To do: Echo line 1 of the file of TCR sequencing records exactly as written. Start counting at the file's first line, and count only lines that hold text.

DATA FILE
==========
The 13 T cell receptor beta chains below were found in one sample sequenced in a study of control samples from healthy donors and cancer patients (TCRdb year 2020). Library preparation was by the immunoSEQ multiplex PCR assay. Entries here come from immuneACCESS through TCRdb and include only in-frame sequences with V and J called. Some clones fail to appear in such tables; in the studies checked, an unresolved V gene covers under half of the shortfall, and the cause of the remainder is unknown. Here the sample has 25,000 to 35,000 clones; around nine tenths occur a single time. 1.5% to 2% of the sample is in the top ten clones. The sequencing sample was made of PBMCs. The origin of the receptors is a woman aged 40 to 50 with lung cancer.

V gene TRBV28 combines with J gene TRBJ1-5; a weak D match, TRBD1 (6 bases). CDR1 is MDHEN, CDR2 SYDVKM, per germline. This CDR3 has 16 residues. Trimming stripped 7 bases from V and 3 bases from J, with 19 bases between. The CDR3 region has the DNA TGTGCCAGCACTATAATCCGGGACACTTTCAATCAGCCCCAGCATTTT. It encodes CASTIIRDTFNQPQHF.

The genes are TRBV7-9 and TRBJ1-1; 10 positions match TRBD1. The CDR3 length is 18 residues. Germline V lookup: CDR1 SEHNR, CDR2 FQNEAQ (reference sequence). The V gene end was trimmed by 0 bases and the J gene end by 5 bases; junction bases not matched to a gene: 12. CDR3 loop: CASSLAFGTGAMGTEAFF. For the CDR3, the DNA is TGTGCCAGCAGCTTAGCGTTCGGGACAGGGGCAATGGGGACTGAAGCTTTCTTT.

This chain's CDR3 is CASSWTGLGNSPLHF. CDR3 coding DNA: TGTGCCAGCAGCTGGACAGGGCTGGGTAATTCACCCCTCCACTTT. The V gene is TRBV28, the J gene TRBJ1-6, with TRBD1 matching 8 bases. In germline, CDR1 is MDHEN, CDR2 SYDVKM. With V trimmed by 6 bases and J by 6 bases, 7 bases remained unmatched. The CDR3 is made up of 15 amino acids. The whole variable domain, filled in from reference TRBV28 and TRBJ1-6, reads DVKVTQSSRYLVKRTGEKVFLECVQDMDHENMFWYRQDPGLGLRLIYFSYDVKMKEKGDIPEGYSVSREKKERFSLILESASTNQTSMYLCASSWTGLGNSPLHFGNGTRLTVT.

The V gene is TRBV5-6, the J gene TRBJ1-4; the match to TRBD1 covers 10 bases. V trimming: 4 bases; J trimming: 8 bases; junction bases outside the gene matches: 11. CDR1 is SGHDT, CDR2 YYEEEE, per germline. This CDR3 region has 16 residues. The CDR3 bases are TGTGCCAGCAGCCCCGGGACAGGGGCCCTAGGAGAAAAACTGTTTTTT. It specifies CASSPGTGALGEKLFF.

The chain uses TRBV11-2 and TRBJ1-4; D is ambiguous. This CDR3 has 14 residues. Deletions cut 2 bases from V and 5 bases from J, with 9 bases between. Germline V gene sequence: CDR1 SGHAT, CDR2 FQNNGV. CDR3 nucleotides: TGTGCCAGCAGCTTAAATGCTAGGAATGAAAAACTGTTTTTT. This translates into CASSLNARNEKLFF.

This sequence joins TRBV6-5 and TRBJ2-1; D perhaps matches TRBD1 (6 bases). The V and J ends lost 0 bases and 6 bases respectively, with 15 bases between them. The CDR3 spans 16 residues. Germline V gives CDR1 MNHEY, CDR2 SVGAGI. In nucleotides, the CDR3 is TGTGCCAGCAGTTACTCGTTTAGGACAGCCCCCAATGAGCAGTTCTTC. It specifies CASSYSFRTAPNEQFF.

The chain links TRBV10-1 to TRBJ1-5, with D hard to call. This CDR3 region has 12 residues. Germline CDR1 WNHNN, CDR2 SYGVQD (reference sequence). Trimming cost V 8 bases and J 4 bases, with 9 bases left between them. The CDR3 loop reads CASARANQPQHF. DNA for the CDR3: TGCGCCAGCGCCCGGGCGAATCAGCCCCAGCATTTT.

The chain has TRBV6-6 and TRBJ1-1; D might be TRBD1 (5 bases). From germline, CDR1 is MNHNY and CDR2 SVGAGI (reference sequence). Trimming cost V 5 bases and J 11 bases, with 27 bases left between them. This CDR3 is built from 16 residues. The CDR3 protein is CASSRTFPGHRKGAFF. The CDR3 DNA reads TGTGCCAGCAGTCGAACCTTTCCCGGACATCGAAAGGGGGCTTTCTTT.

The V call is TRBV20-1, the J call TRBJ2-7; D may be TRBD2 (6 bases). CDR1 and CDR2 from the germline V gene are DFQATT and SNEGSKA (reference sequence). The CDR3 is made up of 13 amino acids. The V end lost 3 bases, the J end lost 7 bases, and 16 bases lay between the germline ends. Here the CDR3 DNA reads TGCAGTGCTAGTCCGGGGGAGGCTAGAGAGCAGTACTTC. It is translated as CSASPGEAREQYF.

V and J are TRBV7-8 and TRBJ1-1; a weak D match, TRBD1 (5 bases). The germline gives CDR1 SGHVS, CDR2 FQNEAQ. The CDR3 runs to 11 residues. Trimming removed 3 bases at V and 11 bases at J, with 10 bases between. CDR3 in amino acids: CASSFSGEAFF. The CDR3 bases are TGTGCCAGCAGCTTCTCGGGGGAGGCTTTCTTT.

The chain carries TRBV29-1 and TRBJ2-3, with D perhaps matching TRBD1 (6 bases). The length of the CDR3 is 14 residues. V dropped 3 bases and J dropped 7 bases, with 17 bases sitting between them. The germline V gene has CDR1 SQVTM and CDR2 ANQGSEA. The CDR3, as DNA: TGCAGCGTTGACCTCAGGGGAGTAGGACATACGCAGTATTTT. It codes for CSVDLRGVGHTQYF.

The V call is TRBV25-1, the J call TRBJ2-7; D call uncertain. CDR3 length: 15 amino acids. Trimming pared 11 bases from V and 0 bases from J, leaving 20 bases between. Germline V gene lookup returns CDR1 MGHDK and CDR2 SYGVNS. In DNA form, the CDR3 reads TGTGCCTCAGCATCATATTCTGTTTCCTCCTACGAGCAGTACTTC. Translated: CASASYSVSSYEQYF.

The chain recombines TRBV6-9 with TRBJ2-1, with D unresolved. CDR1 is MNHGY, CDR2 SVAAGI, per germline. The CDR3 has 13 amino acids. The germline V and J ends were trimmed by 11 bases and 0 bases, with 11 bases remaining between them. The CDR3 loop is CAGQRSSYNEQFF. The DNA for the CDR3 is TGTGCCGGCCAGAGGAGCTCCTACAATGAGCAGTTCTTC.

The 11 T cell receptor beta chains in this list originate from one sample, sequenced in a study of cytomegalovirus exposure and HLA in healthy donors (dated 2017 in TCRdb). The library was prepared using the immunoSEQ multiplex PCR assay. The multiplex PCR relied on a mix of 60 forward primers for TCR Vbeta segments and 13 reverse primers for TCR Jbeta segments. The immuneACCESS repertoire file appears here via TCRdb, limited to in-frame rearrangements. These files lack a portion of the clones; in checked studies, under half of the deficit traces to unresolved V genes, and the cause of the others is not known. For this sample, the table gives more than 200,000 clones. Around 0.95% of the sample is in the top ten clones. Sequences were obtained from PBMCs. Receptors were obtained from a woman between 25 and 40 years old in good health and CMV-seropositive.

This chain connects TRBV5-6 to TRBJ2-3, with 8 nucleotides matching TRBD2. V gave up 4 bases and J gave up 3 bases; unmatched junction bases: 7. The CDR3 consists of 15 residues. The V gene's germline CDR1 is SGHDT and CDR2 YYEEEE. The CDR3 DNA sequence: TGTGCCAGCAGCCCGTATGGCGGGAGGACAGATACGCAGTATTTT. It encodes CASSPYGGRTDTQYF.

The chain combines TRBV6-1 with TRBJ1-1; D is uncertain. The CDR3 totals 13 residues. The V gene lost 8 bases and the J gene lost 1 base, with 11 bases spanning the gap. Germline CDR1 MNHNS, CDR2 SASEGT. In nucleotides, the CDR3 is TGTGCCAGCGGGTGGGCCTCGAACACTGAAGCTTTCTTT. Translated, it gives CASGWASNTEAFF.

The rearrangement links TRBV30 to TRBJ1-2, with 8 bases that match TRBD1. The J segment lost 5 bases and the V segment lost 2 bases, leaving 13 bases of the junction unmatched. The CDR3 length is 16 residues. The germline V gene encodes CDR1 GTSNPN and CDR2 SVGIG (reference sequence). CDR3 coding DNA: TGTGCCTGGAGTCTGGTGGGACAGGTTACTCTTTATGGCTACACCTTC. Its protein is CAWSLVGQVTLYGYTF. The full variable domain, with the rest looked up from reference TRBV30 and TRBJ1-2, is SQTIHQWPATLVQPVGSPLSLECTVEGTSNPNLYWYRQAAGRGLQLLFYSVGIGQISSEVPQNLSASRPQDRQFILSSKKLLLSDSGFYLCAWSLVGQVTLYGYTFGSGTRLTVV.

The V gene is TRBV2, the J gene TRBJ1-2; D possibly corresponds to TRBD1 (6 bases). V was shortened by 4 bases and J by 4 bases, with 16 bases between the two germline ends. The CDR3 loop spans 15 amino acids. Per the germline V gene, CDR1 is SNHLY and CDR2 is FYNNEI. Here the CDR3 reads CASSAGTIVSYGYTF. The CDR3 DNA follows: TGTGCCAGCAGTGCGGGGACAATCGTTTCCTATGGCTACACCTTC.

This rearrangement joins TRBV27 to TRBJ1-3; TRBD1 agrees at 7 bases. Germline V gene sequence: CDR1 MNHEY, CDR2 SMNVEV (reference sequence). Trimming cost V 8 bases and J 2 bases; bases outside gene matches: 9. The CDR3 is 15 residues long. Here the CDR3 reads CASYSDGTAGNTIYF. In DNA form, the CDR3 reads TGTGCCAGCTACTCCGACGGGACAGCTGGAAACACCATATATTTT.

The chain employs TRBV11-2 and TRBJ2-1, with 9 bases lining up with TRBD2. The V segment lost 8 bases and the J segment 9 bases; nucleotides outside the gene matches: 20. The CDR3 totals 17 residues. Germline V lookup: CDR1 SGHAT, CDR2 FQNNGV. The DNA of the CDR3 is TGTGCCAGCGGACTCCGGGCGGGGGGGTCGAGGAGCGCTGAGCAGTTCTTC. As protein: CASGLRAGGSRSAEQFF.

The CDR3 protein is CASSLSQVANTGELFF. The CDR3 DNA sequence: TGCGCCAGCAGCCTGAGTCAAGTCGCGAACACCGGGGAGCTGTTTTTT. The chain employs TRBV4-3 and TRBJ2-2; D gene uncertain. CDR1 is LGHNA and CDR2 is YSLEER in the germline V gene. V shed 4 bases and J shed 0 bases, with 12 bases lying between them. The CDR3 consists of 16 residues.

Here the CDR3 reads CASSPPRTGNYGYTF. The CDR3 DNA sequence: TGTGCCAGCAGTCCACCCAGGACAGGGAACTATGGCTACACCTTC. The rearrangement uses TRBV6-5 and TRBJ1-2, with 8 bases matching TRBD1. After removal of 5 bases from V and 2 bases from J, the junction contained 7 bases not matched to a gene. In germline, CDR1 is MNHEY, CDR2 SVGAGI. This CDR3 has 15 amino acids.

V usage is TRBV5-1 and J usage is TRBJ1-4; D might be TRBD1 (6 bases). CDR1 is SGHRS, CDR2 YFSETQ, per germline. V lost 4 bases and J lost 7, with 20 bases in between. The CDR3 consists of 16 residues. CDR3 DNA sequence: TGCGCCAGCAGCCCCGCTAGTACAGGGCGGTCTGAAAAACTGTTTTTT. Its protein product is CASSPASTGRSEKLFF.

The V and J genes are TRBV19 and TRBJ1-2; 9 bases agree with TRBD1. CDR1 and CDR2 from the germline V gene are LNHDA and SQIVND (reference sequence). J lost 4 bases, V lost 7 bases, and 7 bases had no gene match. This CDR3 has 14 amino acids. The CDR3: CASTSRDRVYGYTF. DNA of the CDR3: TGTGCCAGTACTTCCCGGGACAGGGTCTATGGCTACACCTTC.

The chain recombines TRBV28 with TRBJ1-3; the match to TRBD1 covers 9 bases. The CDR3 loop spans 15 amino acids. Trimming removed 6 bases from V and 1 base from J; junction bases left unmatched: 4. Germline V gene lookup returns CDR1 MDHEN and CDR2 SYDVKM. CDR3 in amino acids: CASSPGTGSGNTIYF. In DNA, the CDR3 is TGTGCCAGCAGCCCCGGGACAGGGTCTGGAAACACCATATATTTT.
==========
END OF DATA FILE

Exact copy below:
The 13 T cell receptor beta chains below were found in one sample sequenced in a study of control samples from healthy donors and cancer patients (TCRdb year 2020). Library preparation was by the immunoSEQ multiplex PCR assay. Entries here come from immuneACCESS through TCRdb and include only in-frame sequences with V and J called. Some clones fail to appear in such tables; in the studies checked, an unresolved V gene covers under half of the shortfall, and the cause of the remainder is unknown. Here the sample has 25,000 to 35,000 clones; around nine tenths occur a single time. 1.5% to 2% of the sample is in the top ten clones. The sequencing sample was made of PBMCs. The origin of the receptors is a woman aged 40 to 50 with lung cancer.